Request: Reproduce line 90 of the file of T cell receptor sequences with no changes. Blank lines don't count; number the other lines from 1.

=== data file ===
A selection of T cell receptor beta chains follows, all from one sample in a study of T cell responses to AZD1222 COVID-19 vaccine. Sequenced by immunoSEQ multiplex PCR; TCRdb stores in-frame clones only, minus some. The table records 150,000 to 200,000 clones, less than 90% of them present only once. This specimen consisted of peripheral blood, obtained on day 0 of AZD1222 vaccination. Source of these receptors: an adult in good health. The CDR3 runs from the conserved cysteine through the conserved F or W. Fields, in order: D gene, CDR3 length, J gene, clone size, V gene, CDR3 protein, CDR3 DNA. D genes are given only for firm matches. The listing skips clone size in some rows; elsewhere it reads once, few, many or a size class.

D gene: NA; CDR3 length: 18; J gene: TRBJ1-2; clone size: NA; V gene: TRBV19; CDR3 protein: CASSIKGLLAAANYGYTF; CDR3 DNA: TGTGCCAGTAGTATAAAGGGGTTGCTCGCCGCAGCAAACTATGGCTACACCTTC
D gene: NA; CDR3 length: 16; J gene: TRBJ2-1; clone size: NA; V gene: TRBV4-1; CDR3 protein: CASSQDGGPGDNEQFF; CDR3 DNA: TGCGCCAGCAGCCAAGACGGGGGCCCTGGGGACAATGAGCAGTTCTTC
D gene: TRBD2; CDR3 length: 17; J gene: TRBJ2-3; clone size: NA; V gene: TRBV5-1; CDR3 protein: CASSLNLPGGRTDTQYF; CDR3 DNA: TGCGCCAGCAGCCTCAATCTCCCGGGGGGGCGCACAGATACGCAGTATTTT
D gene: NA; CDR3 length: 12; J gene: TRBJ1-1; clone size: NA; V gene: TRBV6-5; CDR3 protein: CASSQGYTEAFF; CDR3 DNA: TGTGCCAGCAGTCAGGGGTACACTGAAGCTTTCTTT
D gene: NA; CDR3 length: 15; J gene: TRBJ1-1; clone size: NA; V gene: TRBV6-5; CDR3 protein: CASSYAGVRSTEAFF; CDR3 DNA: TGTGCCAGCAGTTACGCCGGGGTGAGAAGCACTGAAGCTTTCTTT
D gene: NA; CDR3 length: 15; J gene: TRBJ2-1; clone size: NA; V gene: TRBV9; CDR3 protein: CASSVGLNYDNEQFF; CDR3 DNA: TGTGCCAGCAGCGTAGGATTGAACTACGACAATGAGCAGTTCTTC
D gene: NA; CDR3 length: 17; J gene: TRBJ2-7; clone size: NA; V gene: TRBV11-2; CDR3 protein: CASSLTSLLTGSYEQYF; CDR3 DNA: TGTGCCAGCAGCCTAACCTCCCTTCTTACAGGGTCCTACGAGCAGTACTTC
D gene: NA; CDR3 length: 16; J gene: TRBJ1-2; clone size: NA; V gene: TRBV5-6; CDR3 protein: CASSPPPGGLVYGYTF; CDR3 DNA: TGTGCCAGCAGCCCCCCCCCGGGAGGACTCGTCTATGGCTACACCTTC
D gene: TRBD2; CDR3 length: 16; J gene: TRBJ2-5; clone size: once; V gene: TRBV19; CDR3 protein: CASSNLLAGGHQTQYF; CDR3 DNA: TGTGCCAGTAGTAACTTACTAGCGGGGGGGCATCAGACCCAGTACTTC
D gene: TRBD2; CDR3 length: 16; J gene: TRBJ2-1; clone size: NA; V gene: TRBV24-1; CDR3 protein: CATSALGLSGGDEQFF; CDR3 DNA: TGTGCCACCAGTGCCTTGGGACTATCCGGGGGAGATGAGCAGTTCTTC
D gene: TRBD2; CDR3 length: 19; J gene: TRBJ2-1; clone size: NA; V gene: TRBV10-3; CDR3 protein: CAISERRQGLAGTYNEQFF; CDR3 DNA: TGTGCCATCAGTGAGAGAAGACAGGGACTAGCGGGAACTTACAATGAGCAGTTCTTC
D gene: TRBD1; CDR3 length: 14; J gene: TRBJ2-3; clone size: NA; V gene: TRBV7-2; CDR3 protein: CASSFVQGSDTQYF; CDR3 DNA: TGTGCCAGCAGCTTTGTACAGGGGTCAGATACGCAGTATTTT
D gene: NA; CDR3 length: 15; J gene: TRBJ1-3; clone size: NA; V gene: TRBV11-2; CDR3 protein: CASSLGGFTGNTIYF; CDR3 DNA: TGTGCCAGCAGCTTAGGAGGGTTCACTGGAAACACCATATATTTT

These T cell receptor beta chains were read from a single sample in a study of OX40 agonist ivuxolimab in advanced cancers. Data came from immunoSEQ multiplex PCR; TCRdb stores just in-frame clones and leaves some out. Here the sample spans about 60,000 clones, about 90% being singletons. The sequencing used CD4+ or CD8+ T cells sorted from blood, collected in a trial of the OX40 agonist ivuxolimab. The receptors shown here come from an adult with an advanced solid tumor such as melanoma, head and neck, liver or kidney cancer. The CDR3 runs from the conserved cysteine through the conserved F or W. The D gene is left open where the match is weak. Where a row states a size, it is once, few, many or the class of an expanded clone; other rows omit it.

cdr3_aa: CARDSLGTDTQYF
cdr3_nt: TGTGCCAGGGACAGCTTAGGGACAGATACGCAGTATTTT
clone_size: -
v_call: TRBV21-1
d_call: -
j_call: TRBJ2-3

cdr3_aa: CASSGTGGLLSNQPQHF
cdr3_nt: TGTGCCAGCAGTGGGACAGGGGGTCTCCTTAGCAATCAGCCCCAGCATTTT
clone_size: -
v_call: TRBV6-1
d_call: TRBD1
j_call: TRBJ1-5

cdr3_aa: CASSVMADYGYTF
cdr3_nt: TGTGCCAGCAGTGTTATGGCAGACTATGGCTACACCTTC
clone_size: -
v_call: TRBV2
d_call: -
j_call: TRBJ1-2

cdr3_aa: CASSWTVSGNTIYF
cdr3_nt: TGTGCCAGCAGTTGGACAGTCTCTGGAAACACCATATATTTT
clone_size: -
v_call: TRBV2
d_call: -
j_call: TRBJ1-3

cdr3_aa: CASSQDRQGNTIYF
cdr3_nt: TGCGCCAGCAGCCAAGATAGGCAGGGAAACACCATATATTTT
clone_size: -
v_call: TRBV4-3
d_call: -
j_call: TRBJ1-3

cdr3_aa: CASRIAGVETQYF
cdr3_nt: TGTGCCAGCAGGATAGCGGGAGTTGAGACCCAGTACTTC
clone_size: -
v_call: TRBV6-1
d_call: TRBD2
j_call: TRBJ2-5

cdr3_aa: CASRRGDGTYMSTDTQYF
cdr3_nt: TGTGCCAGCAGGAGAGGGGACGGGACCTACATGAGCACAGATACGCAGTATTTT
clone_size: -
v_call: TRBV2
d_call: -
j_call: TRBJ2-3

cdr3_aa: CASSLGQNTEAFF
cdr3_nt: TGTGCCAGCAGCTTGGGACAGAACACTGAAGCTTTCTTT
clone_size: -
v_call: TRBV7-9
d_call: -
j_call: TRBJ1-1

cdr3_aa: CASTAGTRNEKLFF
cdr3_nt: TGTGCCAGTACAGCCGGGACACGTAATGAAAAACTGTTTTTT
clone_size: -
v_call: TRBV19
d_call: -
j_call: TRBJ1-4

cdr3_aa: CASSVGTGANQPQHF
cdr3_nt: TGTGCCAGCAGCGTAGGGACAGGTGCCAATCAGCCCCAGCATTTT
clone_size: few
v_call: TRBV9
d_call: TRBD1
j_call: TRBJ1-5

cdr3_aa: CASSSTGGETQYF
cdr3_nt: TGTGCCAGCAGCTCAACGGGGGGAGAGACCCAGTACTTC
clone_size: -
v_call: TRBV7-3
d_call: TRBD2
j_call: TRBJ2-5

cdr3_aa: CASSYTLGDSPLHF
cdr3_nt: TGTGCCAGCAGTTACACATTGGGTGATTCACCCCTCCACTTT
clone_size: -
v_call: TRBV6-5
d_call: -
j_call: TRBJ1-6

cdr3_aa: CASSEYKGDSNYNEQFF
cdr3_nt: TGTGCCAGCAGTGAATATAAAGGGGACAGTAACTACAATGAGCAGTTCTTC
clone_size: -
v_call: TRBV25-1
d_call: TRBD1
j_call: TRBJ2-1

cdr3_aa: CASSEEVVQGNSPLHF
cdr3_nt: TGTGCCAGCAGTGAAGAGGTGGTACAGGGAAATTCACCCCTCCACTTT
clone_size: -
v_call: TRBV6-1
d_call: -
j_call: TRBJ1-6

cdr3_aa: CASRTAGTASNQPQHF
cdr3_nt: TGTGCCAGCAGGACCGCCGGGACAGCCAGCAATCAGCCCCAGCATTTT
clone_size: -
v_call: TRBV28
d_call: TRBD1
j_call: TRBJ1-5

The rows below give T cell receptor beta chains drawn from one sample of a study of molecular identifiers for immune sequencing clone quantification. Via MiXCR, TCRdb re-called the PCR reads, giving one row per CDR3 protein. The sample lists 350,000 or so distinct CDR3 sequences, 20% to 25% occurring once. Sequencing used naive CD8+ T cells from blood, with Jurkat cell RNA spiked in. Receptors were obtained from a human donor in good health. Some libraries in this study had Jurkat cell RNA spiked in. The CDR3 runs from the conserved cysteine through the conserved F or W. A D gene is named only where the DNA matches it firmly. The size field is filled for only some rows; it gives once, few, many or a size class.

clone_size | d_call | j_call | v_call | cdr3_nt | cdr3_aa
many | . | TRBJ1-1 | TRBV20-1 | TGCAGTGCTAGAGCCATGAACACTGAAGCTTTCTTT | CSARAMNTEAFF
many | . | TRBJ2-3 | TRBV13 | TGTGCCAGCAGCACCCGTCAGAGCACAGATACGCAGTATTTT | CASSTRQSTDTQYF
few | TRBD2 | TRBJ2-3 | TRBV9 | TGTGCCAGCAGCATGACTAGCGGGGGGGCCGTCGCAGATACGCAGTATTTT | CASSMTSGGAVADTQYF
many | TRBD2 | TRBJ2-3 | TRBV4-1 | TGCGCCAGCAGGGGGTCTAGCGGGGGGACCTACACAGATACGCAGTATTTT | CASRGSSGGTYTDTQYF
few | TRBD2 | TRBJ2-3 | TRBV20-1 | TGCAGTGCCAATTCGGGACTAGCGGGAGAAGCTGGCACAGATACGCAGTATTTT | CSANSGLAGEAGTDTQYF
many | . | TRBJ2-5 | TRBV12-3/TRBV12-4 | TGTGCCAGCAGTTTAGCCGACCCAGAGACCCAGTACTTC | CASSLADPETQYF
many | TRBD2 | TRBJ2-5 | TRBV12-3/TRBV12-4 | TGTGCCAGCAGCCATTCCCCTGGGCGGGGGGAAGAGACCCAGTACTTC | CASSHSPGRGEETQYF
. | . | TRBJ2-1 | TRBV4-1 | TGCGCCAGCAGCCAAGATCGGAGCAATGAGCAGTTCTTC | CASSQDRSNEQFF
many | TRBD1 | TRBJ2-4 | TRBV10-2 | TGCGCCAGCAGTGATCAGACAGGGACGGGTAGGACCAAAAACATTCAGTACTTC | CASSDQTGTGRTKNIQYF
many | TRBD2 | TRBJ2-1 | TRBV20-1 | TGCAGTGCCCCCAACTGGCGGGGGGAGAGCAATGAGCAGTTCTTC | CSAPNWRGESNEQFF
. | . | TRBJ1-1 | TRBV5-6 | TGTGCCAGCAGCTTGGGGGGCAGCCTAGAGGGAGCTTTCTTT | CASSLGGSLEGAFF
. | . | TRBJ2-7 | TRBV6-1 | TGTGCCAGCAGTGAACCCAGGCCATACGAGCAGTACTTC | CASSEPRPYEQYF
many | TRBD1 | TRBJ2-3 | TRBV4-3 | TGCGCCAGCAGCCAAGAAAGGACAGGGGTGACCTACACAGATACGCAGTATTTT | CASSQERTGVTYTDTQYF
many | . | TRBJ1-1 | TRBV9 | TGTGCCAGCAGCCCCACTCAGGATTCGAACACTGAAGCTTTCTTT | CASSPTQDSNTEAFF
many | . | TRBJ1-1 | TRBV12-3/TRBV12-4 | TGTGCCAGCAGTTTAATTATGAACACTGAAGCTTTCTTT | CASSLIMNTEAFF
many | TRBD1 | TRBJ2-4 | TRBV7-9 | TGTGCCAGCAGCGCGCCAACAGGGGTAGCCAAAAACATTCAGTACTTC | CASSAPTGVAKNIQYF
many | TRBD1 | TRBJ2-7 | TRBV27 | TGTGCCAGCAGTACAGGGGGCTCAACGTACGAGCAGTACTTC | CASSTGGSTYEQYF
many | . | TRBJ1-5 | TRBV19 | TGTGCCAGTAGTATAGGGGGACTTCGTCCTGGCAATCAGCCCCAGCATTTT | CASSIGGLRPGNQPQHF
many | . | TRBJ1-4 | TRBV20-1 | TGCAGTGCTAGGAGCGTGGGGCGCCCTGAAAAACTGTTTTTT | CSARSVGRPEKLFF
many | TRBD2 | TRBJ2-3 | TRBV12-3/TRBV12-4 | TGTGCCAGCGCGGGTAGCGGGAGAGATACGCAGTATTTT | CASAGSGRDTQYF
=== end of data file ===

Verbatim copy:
clone_size: -